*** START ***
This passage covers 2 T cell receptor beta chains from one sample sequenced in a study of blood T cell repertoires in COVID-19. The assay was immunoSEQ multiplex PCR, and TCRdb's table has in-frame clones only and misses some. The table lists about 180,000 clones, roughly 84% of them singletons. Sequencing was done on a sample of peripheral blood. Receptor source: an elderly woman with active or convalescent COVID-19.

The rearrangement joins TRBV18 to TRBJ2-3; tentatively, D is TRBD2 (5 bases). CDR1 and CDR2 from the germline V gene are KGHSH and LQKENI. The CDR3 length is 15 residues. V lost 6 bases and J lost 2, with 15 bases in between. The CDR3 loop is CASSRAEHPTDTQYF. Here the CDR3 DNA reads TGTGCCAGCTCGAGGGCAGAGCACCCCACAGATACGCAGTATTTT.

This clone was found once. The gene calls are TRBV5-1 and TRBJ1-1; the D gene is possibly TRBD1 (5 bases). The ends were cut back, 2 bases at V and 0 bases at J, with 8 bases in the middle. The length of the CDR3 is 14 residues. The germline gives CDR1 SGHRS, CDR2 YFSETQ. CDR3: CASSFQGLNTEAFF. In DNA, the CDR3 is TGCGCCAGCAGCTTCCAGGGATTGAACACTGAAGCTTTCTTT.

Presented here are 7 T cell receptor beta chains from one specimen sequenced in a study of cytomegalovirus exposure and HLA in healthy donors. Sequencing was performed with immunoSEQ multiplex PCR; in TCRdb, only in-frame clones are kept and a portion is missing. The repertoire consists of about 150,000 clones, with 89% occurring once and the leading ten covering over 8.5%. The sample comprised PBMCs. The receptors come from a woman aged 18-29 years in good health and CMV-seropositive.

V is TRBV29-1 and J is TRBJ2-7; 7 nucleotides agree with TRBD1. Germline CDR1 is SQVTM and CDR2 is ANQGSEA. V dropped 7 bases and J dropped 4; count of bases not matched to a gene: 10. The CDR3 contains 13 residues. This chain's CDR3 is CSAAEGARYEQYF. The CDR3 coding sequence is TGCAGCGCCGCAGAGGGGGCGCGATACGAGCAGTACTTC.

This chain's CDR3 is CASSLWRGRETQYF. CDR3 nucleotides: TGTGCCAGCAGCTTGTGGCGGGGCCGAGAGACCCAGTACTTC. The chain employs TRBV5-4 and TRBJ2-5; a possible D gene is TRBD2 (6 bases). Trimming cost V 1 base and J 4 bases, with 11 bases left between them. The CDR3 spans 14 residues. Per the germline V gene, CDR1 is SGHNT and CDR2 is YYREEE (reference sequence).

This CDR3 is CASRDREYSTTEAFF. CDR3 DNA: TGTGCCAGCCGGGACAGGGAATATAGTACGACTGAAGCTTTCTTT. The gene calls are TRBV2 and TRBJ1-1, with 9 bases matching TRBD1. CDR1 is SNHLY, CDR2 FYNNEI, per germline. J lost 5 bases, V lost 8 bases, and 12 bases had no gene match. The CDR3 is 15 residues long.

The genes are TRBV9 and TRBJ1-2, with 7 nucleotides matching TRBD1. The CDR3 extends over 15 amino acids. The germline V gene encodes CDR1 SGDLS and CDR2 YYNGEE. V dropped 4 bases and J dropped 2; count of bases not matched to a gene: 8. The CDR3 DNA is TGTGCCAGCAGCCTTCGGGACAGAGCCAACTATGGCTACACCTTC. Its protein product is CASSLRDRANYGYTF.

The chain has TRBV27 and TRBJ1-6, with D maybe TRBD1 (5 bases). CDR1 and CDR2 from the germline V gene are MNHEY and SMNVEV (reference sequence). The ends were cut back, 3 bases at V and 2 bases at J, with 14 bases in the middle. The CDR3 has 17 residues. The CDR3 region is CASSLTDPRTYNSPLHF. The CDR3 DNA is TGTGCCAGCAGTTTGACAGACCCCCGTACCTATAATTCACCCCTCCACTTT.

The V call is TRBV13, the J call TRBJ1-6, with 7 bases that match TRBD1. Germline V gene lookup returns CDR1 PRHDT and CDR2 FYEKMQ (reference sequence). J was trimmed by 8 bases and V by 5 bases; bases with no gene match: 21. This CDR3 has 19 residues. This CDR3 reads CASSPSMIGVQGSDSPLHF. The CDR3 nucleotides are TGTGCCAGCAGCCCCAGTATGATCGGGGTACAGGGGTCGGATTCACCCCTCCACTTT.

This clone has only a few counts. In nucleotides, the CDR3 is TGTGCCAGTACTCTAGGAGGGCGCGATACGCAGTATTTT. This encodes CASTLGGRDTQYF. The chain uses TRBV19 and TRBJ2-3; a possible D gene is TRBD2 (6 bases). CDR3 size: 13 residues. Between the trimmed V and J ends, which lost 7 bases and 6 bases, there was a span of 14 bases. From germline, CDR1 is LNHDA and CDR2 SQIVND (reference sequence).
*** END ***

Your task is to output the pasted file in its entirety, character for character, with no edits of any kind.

This passage covers 2 T cell receptor beta chains from one sample sequenced in a study of blood T cell repertoires in COVID-19. The assay was immunoSEQ multiplex PCR, and TCRdb's table has in-frame clones only and misses some. The table lists about 180,000 clones, roughly 84% of them singletons. Sequencing was done on a sample of peripheral blood. Receptor source: an elderly woman with active or convalescent COVID-19.

The rearrangement joins TRBV18 to TRBJ2-3; tentatively, D is TRBD2 (5 bases). CDR1 and CDR2 from the germline V gene are KGHSH and LQKENI. The CDR3 length is 15 residues. V lost 6 bases and J lost 2, with 15 bases in between. The CDR3 loop is CASSRAEHPTDTQYF. Here the CDR3 DNA reads TGTGCCAGCTCGAGGGCAGAGCACCCCACAGATACGCAGTATTTT.

This clone was found once. The gene calls are TRBV5-1 and TRBJ1-1; the D gene is possibly TRBD1 (5 bases). The ends were cut back, 2 bases at V and 0 bases at J, with 8 bases in the middle. The length of the CDR3 is 14 residues. The germline gives CDR1 SGHRS, CDR2 YFSETQ. CDR3: CASSFQGLNTEAFF. In DNA, the CDR3 is TGCGCCAGCAGCTTCCAGGGATTGAACACTGAAGCTTTCTTT.

Presented here are 7 T cell receptor beta chains from one specimen sequenced in a study of cytomegalovirus exposure and HLA in healthy donors. Sequencing was performed with immunoSEQ multiplex PCR; in TCRdb, only in-frame clones are kept and a portion is missing. The repertoire consists of about 150,000 clones, with 89% occurring once and the leading ten covering over 8.5%. The sample comprised PBMCs. The receptors come from a woman aged 18-29 years in good health and CMV-seropositive.

V is TRBV29-1 and J is TRBJ2-7; 7 nucleotides agree with TRBD1. Germline CDR1 is SQVTM and CDR2 is ANQGSEA. V dropped 7 bases and J dropped 4; count of bases not matched to a gene: 10. The CDR3 contains 13 residues. This chain's CDR3 is CSAAEGARYEQYF. The CDR3 coding sequence is TGCAGCGCCGCAGAGGGGGCGCGATACGAGCAGTACTTC.

This chain's CDR3 is CASSLWRGRETQYF. CDR3 nucleotides: TGTGCCAGCAGCTTGTGGCGGGGCCGAGAGACCCAGTACTTC. The chain employs TRBV5-4 and TRBJ2-5; a possible D gene is TRBD2 (6 bases). Trimming cost V 1 base and J 4 bases, with 11 bases left between them. The CDR3 spans 14 residues. Per the germline V gene, CDR1 is SGHNT and CDR2 is YYREEE (reference sequence).

This CDR3 is CASRDREYSTTEAFF. CDR3 DNA: TGTGCCAGCCGGGACAGGGAATATAGTACGACTGAAGCTTTCTTT. The gene calls are TRBV2 and TRBJ1-1, with 9 bases matching TRBD1. CDR1 is SNHLY, CDR2 FYNNEI, per germline. J lost 5 bases, V lost 8 bases, and 12 bases had no gene match. The CDR3 is 15 residues long.

The genes are TRBV9 and TRBJ1-2, with 7 nucleotides matching TRBD1. The CDR3 extends over 15 amino acids. The germline V gene encodes CDR1 SGDLS and CDR2 YYNGEE. V dropped 4 bases and J dropped 2; count of bases not matched to a gene: 8. The CDR3 DNA is TGTGCCAGCAGCCTTCGGGACAGAGCCAACTATGGCTACACCTTC. Its protein product is CASSLRDRANYGYTF.

The chain has TRBV27 and TRBJ1-6, with D maybe TRBD1 (5 bases). CDR1 and CDR2 from the germline V gene are MNHEY and SMNVEV (reference sequence). The ends were cut back, 3 bases at V and 2 bases at J, with 14 bases in the middle. The CDR3 has 17 residues. The CDR3 region is CASSLTDPRTYNSPLHF. The CDR3 DNA is TGTGCCAGCAGTTTGACAGACCCCCGTACCTATAATTCACCCCTCCACTTT.

The V call is TRBV13, the J call TRBJ1-6, with 7 bases that match TRBD1. Germline V gene lookup returns CDR1 PRHDT and CDR2 FYEKMQ (reference sequence). J was trimmed by 8 bases and V by 5 bases; bases with no gene match: 21. This CDR3 has 19 residues. This CDR3 reads CASSPSMIGVQGSDSPLHF. The CDR3 nucleotides are TGTGCCAGCAGCCCCAGTATGATCGGGGTACAGGGGTCGGATTCACCCCTCCACTTT.

This clone has only a few counts. In nucleotides, the CDR3 is TGTGCCAGTACTCTAGGAGGGCGCGATACGCAGTATTTT. This encodes CASTLGGRDTQYF. The chain uses TRBV19 and TRBJ2-3; a possible D gene is TRBD2 (6 bases). CDR3 size: 13 residues. Between the trimmed V and J ends, which lost 7 bases and 6 bases, there was a span of 14 bases. From germline, CDR1 is LNHDA and CDR2 SQIVND (reference sequence).